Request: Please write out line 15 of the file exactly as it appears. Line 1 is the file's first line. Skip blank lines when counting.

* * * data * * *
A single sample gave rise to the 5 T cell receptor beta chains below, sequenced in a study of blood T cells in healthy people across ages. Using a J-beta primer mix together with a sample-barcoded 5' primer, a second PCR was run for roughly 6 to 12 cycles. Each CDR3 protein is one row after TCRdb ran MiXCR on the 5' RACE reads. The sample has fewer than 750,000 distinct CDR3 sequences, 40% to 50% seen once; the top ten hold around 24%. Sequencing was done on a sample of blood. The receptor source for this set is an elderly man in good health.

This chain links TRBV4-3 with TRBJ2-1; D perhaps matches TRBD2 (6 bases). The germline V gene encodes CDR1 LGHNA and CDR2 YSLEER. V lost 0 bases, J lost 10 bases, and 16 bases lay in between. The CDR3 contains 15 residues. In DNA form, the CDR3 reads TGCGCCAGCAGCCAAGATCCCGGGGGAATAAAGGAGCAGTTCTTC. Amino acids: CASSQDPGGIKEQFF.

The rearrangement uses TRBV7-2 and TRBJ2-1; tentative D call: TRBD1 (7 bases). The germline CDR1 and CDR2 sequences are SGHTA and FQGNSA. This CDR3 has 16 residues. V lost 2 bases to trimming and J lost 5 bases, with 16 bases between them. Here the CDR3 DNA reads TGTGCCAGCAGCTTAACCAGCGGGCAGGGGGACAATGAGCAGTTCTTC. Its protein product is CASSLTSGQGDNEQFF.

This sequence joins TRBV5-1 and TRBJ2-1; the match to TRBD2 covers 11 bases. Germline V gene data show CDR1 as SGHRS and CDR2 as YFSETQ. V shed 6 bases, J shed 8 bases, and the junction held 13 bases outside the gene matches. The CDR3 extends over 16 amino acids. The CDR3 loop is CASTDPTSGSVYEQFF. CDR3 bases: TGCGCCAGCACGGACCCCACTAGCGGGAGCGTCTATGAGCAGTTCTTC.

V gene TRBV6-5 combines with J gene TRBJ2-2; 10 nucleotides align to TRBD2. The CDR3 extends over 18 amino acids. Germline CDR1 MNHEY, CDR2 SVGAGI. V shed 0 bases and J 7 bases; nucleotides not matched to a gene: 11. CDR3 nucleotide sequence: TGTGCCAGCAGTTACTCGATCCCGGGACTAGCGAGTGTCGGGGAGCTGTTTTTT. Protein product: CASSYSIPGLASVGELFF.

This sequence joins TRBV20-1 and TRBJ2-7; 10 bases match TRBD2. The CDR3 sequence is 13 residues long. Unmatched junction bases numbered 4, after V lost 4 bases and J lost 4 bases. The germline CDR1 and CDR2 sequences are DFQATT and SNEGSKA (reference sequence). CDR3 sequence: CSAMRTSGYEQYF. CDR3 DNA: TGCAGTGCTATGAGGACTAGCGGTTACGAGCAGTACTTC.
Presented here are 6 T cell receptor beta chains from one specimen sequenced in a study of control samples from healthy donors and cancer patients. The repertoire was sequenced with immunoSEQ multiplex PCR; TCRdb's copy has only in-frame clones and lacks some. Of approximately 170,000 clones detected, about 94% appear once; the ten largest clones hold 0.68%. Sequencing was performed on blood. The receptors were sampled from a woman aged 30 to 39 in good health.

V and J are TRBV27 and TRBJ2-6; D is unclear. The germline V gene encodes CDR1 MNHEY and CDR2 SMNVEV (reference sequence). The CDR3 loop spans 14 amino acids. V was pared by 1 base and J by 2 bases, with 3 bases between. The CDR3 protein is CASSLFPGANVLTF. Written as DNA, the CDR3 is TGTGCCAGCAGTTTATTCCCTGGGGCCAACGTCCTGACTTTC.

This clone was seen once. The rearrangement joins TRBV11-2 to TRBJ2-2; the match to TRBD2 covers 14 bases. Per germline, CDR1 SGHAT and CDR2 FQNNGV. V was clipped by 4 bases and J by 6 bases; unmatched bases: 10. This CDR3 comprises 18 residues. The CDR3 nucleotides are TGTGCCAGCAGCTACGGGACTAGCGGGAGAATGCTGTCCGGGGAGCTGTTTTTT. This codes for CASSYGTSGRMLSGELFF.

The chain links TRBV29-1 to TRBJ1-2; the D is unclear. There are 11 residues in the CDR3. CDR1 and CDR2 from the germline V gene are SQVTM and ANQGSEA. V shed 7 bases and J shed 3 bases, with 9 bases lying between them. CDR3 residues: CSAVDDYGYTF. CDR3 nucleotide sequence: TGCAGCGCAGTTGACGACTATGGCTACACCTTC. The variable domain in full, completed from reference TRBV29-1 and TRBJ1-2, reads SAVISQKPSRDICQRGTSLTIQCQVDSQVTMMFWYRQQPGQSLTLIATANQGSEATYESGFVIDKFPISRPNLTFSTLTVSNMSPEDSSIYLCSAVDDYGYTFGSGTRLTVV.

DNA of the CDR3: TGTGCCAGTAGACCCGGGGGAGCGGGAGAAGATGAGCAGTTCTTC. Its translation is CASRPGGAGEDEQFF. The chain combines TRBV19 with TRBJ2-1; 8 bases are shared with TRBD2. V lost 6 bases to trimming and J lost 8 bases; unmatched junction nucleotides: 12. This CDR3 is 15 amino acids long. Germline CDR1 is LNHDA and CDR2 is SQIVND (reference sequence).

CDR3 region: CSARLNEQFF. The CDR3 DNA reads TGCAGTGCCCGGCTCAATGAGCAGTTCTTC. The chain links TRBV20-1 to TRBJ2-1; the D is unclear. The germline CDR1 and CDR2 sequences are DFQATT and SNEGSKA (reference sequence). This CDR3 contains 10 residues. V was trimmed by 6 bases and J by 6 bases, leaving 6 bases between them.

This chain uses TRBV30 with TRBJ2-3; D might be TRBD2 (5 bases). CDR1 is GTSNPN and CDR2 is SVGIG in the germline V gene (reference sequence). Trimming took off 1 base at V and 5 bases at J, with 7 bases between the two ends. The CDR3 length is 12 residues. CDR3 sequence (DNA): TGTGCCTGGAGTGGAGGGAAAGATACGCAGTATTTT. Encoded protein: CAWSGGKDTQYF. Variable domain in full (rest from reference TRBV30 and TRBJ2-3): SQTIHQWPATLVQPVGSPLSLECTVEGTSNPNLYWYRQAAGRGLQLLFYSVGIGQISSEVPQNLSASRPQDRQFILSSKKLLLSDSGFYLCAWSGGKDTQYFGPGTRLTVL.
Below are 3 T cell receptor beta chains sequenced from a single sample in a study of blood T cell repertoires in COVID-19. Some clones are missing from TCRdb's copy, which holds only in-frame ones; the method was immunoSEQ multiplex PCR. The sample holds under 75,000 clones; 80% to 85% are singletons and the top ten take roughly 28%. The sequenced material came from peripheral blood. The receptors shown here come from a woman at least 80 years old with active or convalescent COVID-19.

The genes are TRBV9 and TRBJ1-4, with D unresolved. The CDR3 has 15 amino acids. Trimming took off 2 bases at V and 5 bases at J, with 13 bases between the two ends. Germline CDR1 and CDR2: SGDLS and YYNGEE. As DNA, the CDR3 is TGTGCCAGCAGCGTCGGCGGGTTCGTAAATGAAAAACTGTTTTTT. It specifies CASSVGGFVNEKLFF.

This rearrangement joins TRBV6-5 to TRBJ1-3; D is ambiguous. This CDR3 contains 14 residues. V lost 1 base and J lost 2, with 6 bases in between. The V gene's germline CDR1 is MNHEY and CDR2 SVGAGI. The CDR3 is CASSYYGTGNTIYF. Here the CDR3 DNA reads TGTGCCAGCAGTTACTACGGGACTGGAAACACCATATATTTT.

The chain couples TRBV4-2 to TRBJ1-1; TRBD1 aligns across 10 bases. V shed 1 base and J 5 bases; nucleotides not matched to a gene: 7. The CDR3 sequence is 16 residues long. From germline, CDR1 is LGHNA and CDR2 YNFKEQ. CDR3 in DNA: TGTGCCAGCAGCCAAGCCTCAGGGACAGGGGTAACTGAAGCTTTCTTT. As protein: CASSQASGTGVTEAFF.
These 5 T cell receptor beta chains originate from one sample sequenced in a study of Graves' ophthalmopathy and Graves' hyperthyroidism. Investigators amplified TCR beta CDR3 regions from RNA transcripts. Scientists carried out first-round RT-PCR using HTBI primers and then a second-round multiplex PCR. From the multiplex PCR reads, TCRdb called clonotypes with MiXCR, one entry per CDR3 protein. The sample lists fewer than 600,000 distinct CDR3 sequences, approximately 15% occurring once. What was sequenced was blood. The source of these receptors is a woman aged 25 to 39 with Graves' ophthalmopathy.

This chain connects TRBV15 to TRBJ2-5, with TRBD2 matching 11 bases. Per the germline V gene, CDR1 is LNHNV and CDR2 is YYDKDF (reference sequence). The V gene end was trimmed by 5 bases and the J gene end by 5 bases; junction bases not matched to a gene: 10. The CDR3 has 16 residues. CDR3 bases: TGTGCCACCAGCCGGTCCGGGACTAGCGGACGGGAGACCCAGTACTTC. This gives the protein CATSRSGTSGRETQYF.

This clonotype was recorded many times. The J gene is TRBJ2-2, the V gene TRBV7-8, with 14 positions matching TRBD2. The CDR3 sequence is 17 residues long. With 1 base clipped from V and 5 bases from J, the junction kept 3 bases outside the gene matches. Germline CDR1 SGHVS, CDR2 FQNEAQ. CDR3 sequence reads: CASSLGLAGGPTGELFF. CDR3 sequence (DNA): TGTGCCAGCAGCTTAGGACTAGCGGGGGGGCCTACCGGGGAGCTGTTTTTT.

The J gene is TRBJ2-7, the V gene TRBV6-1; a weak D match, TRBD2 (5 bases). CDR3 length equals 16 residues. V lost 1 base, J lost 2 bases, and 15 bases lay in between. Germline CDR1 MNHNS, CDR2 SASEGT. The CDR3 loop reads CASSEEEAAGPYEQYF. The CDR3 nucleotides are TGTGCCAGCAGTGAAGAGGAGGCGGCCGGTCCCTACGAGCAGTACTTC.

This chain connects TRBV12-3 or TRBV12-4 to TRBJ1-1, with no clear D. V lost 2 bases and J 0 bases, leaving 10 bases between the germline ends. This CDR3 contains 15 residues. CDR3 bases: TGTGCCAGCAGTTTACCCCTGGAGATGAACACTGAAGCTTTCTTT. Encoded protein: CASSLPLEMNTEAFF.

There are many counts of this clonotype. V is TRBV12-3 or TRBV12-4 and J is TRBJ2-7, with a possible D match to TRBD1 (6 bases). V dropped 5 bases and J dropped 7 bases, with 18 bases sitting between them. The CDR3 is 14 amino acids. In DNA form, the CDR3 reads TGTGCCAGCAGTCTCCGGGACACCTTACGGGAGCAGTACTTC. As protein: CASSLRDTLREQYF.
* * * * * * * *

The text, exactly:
The genes are TRBV9 and TRBJ1-4, with D unresolved. The CDR3 has 15 amino acids. Trimming took off 2 bases at V and 5 bases at J, with 13 bases between the two ends. Germline CDR1 and CDR2: SGDLS and YYNGEE. As DNA, the CDR3 is TGTGCCAGCAGCGTCGGCGGGTTCGTAAATGAAAAACTGTTTTTT. It specifies CASSVGGFVNEKLFF.